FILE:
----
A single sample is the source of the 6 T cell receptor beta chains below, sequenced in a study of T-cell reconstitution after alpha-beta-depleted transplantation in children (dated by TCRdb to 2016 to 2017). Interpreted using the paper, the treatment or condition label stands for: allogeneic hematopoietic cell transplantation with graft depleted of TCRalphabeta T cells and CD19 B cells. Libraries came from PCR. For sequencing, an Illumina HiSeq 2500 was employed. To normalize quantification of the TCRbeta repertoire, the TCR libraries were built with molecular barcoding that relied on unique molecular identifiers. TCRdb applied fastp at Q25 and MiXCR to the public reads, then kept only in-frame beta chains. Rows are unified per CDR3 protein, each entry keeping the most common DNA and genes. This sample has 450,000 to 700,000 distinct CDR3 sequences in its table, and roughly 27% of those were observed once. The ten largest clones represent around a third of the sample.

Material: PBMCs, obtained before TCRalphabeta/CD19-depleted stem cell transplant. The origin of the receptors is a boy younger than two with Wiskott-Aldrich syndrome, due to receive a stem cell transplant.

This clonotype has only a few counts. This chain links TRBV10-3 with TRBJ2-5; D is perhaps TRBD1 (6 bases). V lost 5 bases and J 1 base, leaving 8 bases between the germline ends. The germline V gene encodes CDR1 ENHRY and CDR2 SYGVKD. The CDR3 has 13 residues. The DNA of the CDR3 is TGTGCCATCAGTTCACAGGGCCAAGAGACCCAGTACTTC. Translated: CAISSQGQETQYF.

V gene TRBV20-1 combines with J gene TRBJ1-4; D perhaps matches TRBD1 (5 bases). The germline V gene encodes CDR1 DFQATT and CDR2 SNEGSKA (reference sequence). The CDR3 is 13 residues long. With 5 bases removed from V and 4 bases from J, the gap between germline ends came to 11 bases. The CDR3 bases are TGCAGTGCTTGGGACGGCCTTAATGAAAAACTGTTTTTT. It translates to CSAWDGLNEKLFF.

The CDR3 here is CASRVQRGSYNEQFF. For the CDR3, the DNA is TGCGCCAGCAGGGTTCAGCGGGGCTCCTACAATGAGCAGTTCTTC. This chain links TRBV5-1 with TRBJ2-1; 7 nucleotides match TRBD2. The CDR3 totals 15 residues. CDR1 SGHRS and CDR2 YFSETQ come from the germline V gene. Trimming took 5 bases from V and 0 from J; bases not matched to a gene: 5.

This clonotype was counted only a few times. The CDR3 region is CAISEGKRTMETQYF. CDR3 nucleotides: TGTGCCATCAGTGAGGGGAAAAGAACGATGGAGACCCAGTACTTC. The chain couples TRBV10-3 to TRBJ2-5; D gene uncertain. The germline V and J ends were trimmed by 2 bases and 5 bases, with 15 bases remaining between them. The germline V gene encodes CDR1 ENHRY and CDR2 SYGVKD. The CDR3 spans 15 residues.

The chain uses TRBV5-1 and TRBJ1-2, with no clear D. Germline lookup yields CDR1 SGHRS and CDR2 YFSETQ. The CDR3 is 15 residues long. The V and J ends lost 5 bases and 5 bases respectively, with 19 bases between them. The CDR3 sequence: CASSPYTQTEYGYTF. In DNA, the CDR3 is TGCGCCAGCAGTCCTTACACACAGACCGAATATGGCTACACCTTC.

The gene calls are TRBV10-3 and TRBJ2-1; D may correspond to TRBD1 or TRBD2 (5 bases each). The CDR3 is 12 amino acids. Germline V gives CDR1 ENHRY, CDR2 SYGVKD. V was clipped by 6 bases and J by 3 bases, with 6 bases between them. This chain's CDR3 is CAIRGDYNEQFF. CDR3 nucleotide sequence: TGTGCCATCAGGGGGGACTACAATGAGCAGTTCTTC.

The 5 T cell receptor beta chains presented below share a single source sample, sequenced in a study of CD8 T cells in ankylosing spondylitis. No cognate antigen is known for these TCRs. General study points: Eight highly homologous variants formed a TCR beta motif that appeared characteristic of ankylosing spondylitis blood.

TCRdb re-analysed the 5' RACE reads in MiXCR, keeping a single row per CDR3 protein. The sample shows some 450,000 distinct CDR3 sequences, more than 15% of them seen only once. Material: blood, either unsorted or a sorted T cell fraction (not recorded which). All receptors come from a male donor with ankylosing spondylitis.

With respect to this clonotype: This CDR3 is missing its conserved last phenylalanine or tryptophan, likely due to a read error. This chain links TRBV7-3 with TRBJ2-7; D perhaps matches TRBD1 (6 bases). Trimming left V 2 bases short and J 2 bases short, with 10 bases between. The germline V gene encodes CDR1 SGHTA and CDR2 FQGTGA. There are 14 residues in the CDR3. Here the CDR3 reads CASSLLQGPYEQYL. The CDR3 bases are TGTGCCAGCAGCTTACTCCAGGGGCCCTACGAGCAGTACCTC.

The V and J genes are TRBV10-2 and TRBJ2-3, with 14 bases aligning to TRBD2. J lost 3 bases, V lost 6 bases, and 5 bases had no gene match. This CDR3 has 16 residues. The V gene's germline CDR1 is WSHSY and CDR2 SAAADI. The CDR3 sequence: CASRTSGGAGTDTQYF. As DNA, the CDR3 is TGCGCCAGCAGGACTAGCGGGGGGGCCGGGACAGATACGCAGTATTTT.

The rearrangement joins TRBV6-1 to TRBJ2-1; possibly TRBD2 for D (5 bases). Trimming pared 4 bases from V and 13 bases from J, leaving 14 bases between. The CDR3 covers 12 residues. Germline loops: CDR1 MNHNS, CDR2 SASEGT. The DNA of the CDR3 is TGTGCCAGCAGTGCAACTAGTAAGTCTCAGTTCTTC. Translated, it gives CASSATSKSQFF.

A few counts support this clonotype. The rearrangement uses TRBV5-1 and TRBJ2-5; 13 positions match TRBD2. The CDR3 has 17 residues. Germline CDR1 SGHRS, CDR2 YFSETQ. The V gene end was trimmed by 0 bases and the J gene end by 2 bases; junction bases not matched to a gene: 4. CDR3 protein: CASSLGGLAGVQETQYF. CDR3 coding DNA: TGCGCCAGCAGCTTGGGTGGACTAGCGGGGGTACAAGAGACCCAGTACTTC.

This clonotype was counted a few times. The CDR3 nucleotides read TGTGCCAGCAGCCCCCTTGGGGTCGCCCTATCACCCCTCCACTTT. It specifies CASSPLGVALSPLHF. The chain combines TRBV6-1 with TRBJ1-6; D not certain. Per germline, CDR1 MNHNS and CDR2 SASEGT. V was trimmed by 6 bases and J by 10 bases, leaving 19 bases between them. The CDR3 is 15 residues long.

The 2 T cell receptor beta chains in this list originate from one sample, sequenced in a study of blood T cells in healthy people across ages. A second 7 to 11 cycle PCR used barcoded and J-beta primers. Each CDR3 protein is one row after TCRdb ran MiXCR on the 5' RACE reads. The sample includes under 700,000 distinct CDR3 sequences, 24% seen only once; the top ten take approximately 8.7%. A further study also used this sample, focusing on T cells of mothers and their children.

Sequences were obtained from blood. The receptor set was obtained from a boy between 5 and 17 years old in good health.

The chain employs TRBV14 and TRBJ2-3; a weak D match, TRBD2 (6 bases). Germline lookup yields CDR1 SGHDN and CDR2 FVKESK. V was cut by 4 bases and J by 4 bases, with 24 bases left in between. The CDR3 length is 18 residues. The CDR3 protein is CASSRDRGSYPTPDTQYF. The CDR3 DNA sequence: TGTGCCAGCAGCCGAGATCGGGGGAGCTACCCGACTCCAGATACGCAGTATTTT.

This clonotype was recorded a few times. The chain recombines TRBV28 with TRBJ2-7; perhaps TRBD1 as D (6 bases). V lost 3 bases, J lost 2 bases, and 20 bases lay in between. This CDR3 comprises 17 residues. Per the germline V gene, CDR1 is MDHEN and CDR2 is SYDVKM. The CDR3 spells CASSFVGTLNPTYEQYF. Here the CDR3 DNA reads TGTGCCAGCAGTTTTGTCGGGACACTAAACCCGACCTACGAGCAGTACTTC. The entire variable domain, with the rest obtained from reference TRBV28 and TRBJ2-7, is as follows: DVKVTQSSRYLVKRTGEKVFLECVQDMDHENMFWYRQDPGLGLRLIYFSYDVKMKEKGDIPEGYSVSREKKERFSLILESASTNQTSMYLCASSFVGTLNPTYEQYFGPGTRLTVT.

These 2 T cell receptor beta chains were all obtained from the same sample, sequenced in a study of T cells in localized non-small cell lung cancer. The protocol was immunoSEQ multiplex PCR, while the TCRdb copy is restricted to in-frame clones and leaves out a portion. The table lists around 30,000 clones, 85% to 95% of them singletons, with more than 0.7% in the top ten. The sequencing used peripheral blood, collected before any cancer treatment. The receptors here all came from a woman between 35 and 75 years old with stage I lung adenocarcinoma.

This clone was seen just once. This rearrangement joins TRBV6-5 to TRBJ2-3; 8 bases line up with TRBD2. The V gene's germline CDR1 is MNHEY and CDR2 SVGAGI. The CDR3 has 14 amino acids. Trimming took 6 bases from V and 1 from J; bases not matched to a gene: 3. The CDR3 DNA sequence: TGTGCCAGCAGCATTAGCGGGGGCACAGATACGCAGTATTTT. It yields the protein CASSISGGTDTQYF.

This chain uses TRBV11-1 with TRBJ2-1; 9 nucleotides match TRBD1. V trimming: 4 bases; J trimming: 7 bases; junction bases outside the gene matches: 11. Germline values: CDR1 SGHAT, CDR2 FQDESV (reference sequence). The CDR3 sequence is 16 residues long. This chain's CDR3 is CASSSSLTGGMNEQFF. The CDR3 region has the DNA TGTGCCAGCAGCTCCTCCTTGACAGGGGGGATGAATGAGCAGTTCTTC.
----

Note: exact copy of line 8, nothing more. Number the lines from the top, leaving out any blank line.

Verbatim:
The gene calls are TRBV10-3 and TRBJ2-1; D may correspond to TRBD1 or TRBD2 (5 bases each). The CDR3 is 12 amino acids. Germline V gives CDR1 ENHRY, CDR2 SYGVKD. V was clipped by 6 bases and J by 3 bases, with 6 bases between them. This chain's CDR3 is CAIRGDYNEQFF. CDR3 nucleotide sequence: TGTGCCATCAGGGGGGACTACAATGAGCAGTTCTTC.